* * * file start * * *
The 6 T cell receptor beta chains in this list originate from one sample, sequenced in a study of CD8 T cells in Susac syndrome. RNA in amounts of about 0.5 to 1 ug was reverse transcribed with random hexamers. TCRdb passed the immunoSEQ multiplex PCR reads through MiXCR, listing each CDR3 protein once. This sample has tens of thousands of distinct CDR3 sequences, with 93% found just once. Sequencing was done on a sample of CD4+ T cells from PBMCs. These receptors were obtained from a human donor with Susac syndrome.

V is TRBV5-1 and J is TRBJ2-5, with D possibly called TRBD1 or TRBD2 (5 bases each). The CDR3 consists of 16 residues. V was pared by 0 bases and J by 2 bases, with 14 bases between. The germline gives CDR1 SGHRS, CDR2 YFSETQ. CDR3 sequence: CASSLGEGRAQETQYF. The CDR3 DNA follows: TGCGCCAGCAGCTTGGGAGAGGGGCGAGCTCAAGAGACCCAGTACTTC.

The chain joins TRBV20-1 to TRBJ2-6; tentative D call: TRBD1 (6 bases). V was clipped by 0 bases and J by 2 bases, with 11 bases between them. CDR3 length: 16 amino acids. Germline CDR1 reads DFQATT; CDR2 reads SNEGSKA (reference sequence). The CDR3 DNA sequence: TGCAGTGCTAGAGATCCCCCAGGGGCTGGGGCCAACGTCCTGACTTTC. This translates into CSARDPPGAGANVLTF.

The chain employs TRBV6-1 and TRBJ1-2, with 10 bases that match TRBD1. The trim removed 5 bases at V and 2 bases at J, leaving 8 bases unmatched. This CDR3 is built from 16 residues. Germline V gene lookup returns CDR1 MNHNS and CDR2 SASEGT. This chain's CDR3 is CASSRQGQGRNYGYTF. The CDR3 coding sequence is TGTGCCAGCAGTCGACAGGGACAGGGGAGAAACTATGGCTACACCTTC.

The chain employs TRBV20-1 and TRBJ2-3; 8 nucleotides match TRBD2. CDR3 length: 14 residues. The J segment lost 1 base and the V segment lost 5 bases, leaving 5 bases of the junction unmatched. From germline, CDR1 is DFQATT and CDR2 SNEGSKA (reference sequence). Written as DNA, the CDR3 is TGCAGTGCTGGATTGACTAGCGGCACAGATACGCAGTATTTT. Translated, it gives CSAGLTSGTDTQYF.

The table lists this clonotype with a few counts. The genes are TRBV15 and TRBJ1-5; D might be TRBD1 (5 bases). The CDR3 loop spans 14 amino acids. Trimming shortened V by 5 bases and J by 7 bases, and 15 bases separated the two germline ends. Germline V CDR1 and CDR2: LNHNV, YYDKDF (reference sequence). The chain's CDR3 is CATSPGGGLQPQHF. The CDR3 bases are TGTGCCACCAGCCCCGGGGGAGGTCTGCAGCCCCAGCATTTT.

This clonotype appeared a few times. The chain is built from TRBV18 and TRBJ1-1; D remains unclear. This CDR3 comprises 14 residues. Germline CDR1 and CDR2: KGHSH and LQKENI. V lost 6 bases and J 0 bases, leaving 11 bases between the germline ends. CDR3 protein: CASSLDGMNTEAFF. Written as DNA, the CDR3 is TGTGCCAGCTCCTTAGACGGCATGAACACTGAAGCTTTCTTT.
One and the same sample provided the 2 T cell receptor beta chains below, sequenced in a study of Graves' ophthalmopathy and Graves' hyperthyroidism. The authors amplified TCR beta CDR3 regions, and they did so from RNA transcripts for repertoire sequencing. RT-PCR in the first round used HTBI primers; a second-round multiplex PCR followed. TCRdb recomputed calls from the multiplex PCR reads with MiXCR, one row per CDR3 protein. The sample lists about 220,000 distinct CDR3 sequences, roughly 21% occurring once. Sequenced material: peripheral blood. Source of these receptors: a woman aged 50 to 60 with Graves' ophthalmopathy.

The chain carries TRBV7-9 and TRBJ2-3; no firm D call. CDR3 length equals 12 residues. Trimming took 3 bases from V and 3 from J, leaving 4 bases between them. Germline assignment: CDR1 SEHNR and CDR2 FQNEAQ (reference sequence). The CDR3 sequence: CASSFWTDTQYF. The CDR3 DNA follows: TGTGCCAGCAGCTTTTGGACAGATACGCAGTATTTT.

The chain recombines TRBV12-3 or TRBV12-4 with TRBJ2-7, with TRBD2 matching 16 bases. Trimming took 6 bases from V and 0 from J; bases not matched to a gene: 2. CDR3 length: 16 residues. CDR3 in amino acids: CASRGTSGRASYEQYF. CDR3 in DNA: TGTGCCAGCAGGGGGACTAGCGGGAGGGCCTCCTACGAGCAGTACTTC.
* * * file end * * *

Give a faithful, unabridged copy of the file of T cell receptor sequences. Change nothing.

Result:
The 6 T cell receptor beta chains in this list originate from one sample, sequenced in a study of CD8 T cells in Susac syndrome. RNA in amounts of about 0.5 to 1 ug was reverse transcribed with random hexamers. TCRdb passed the immunoSEQ multiplex PCR reads through MiXCR, listing each CDR3 protein once. This sample has tens of thousands of distinct CDR3 sequences, with 93% found just once. Sequencing was done on a sample of CD4+ T cells from PBMCs. These receptors were obtained from a human donor with Susac syndrome.

V is TRBV5-1 and J is TRBJ2-5, with D possibly called TRBD1 or TRBD2 (5 bases each). The CDR3 consists of 16 residues. V was pared by 0 bases and J by 2 bases, with 14 bases between. The germline gives CDR1 SGHRS, CDR2 YFSETQ. CDR3 sequence: CASSLGEGRAQETQYF. The CDR3 DNA follows: TGCGCCAGCAGCTTGGGAGAGGGGCGAGCTCAAGAGACCCAGTACTTC.

The chain joins TRBV20-1 to TRBJ2-6; tentative D call: TRBD1 (6 bases). V was clipped by 0 bases and J by 2 bases, with 11 bases between them. CDR3 length: 16 amino acids. Germline CDR1 reads DFQATT; CDR2 reads SNEGSKA (reference sequence). The CDR3 DNA sequence: TGCAGTGCTAGAGATCCCCCAGGGGCTGGGGCCAACGTCCTGACTTTC. This translates into CSARDPPGAGANVLTF.

The chain employs TRBV6-1 and TRBJ1-2, with 10 bases that match TRBD1. The trim removed 5 bases at V and 2 bases at J, leaving 8 bases unmatched. This CDR3 is built from 16 residues. Germline V gene lookup returns CDR1 MNHNS and CDR2 SASEGT. This chain's CDR3 is CASSRQGQGRNYGYTF. The CDR3 coding sequence is TGTGCCAGCAGTCGACAGGGACAGGGGAGAAACTATGGCTACACCTTC.

The chain employs TRBV20-1 and TRBJ2-3; 8 nucleotides match TRBD2. CDR3 length: 14 residues. The J segment lost 1 base and the V segment lost 5 bases, leaving 5 bases of the junction unmatched. From germline, CDR1 is DFQATT and CDR2 SNEGSKA (reference sequence). Written as DNA, the CDR3 is TGCAGTGCTGGATTGACTAGCGGCACAGATACGCAGTATTTT. Translated, it gives CSAGLTSGTDTQYF.

The table lists this clonotype with a few counts. The genes are TRBV15 and TRBJ1-5; D might be TRBD1 (5 bases). The CDR3 loop spans 14 amino acids. Trimming shortened V by 5 bases and J by 7 bases, and 15 bases separated the two germline ends. Germline V CDR1 and CDR2: LNHNV, YYDKDF (reference sequence). The chain's CDR3 is CATSPGGGLQPQHF. The CDR3 bases are TGTGCCACCAGCCCCGGGGGAGGTCTGCAGCCCCAGCATTTT.

This clonotype appeared a few times. The chain is built from TRBV18 and TRBJ1-1; D remains unclear. This CDR3 comprises 14 residues. Germline CDR1 and CDR2: KGHSH and LQKENI. V lost 6 bases and J 0 bases, leaving 11 bases between the germline ends. CDR3 protein: CASSLDGMNTEAFF. Written as DNA, the CDR3 is TGTGCCAGCTCCTTAGACGGCATGAACACTGAAGCTTTCTTT.
One and the same sample provided the 2 T cell receptor beta chains below, sequenced in a study of Graves' ophthalmopathy and Graves' hyperthyroidism. The authors amplified TCR beta CDR3 regions, and they did so from RNA transcripts for repertoire sequencing. RT-PCR in the first round used HTBI primers; a second-round multiplex PCR followed. TCRdb recomputed calls from the multiplex PCR reads with MiXCR, one row per CDR3 protein. The sample lists about 220,000 distinct CDR3 sequences, roughly 21% occurring once. Sequenced material: peripheral blood. Source of these receptors: a woman aged 50 to 60 with Graves' ophthalmopathy.

The chain carries TRBV7-9 and TRBJ2-3; no firm D call. CDR3 length equals 12 residues. Trimming took 3 bases from V and 3 from J, leaving 4 bases between them. Germline assignment: CDR1 SEHNR and CDR2 FQNEAQ (reference sequence). The CDR3 sequence: CASSFWTDTQYF. The CDR3 DNA follows: TGTGCCAGCAGCTTTTGGACAGATACGCAGTATTTT.

The chain recombines TRBV12-3 or TRBV12-4 with TRBJ2-7, with TRBD2 matching 16 bases. Trimming took 6 bases from V and 0 from J; bases not matched to a gene: 2. CDR3 length: 16 residues. CDR3 in amino acids: CASRGTSGRASYEQYF. CDR3 in DNA: TGTGCCAGCAGGGGGACTAGCGGGAGGGCCTCCTACGAGCAGTACTTC.